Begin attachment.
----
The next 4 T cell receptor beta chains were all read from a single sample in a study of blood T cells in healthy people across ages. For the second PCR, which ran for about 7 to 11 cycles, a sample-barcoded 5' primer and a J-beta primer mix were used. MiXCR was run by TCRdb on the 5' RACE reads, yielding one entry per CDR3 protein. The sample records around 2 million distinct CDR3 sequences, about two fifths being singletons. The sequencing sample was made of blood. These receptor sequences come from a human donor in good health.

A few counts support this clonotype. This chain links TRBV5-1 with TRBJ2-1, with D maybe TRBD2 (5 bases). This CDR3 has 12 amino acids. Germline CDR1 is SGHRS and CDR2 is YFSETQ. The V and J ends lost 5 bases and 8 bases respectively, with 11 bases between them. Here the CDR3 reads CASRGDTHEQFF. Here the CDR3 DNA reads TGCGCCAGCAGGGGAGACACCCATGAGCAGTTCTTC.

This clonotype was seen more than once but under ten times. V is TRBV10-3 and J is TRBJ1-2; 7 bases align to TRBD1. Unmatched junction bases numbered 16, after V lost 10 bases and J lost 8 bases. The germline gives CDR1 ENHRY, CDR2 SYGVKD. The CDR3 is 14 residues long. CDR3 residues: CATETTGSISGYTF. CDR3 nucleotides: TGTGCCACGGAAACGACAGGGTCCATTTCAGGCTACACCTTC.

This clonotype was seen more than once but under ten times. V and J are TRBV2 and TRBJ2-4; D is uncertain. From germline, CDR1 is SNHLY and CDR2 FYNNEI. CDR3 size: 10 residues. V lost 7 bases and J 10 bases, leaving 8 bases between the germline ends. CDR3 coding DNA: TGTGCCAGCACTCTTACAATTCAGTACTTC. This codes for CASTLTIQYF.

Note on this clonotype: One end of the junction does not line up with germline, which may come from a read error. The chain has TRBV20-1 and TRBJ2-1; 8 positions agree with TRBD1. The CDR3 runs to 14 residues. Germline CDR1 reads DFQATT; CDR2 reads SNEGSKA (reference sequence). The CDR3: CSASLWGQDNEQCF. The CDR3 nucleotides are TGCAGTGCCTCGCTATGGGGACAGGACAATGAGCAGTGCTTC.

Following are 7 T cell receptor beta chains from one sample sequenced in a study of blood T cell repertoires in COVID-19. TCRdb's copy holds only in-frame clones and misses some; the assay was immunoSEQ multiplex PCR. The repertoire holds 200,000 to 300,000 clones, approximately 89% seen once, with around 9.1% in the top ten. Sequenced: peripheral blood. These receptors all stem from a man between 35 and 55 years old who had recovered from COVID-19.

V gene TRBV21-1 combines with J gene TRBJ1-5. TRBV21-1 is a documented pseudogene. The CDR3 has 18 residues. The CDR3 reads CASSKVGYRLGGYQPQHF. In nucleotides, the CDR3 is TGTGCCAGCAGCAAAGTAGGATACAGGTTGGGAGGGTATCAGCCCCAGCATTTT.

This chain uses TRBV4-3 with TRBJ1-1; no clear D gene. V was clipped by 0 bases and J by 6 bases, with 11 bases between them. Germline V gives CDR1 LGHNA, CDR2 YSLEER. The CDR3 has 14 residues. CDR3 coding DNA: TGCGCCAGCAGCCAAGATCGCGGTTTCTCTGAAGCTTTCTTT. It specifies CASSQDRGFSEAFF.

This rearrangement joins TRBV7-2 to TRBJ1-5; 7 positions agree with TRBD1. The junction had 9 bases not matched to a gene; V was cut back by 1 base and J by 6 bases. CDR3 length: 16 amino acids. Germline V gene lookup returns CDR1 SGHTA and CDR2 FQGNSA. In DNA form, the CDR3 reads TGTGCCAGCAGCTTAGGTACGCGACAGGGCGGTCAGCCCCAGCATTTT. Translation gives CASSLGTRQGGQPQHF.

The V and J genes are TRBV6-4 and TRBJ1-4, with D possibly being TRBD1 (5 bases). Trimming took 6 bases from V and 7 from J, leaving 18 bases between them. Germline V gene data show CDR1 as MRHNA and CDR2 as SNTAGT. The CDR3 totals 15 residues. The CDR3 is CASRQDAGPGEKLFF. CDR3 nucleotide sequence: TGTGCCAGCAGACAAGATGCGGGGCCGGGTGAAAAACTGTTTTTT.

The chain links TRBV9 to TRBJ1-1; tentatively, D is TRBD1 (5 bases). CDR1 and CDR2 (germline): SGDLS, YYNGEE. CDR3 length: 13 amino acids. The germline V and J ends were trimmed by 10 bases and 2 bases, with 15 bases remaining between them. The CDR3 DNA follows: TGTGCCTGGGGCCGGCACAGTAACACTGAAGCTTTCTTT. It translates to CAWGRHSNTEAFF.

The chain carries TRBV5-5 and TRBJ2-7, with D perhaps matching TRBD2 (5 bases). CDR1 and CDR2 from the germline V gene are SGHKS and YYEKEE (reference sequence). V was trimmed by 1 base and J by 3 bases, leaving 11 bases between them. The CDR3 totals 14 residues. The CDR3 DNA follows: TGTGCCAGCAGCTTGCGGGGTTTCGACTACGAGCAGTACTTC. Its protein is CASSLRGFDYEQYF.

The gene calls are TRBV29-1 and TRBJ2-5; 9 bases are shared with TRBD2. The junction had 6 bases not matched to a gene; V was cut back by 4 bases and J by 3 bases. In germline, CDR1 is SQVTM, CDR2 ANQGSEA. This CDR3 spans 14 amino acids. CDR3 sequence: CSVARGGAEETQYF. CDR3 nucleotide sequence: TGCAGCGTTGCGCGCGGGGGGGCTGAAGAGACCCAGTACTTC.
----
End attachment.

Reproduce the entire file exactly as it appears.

The next 4 T cell receptor beta chains were all read from a single sample in a study of blood T cells in healthy people across ages. For the second PCR, which ran for about 7 to 11 cycles, a sample-barcoded 5' primer and a J-beta primer mix were used. MiXCR was run by TCRdb on the 5' RACE reads, yielding one entry per CDR3 protein. The sample records around 2 million distinct CDR3 sequences, about two fifths being singletons. The sequencing sample was made of blood. These receptor sequences come from a human donor in good health.

A few counts support this clonotype. This chain links TRBV5-1 with TRBJ2-1, with D maybe TRBD2 (5 bases). This CDR3 has 12 amino acids. Germline CDR1 is SGHRS and CDR2 is YFSETQ. The V and J ends lost 5 bases and 8 bases respectively, with 11 bases between them. Here the CDR3 reads CASRGDTHEQFF. Here the CDR3 DNA reads TGCGCCAGCAGGGGAGACACCCATGAGCAGTTCTTC.

This clonotype was seen more than once but under ten times. V is TRBV10-3 and J is TRBJ1-2; 7 bases align to TRBD1. Unmatched junction bases numbered 16, after V lost 10 bases and J lost 8 bases. The germline gives CDR1 ENHRY, CDR2 SYGVKD. The CDR3 is 14 residues long. CDR3 residues: CATETTGSISGYTF. CDR3 nucleotides: TGTGCCACGGAAACGACAGGGTCCATTTCAGGCTACACCTTC.

This clonotype was seen more than once but under ten times. V and J are TRBV2 and TRBJ2-4; D is uncertain. From germline, CDR1 is SNHLY and CDR2 FYNNEI. CDR3 size: 10 residues. V lost 7 bases and J 10 bases, leaving 8 bases between the germline ends. CDR3 coding DNA: TGTGCCAGCACTCTTACAATTCAGTACTTC. This codes for CASTLTIQYF.

Note on this clonotype: One end of the junction does not line up with germline, which may come from a read error. The chain has TRBV20-1 and TRBJ2-1; 8 positions agree with TRBD1. The CDR3 runs to 14 residues. Germline CDR1 reads DFQATT; CDR2 reads SNEGSKA (reference sequence). The CDR3: CSASLWGQDNEQCF. The CDR3 nucleotides are TGCAGTGCCTCGCTATGGGGACAGGACAATGAGCAGTGCTTC.

Following are 7 T cell receptor beta chains from one sample sequenced in a study of blood T cell repertoires in COVID-19. TCRdb's copy holds only in-frame clones and misses some; the assay was immunoSEQ multiplex PCR. The repertoire holds 200,000 to 300,000 clones, approximately 89% seen once, with around 9.1% in the top ten. Sequenced: peripheral blood. These receptors all stem from a man between 35 and 55 years old who had recovered from COVID-19.

V gene TRBV21-1 combines with J gene TRBJ1-5. TRBV21-1 is a documented pseudogene. The CDR3 has 18 residues. The CDR3 reads CASSKVGYRLGGYQPQHF. In nucleotides, the CDR3 is TGTGCCAGCAGCAAAGTAGGATACAGGTTGGGAGGGTATCAGCCCCAGCATTTT.

This chain uses TRBV4-3 with TRBJ1-1; no clear D gene. V was clipped by 0 bases and J by 6 bases, with 11 bases between them. Germline V gives CDR1 LGHNA, CDR2 YSLEER. The CDR3 has 14 residues. CDR3 coding DNA: TGCGCCAGCAGCCAAGATCGCGGTTTCTCTGAAGCTTTCTTT. It specifies CASSQDRGFSEAFF.

This rearrangement joins TRBV7-2 to TRBJ1-5; 7 positions agree with TRBD1. The junction had 9 bases not matched to a gene; V was cut back by 1 base and J by 6 bases. CDR3 length: 16 amino acids. Germline V gene lookup returns CDR1 SGHTA and CDR2 FQGNSA. In DNA form, the CDR3 reads TGTGCCAGCAGCTTAGGTACGCGACAGGGCGGTCAGCCCCAGCATTTT. Translation gives CASSLGTRQGGQPQHF.

The V and J genes are TRBV6-4 and TRBJ1-4, with D possibly being TRBD1 (5 bases). Trimming took 6 bases from V and 7 from J, leaving 18 bases between them. Germline V gene data show CDR1 as MRHNA and CDR2 as SNTAGT. The CDR3 totals 15 residues. The CDR3 is CASRQDAGPGEKLFF. CDR3 nucleotide sequence: TGTGCCAGCAGACAAGATGCGGGGCCGGGTGAAAAACTGTTTTTT.

The chain links TRBV9 to TRBJ1-1; tentatively, D is TRBD1 (5 bases). CDR1 and CDR2 (germline): SGDLS, YYNGEE. CDR3 length: 13 amino acids. The germline V and J ends were trimmed by 10 bases and 2 bases, with 15 bases remaining between them. The CDR3 DNA follows: TGTGCCTGGGGCCGGCACAGTAACACTGAAGCTTTCTTT. It translates to CAWGRHSNTEAFF.

The chain carries TRBV5-5 and TRBJ2-7, with D perhaps matching TRBD2 (5 bases). CDR1 and CDR2 from the germline V gene are SGHKS and YYEKEE (reference sequence). V was trimmed by 1 base and J by 3 bases, leaving 11 bases between them. The CDR3 totals 14 residues. The CDR3 DNA follows: TGTGCCAGCAGCTTGCGGGGTTTCGACTACGAGCAGTACTTC. Its protein is CASSLRGFDYEQYF.

The gene calls are TRBV29-1 and TRBJ2-5; 9 bases are shared with TRBD2. The junction had 6 bases not matched to a gene; V was cut back by 4 bases and J by 3 bases. In germline, CDR1 is SQVTM, CDR2 ANQGSEA. This CDR3 spans 14 amino acids. CDR3 sequence: CSVARGGAEETQYF. CDR3 nucleotide sequence: TGCAGCGTTGCGCGCGGGGGGGCTGAAGAGACCCAGTACTTC.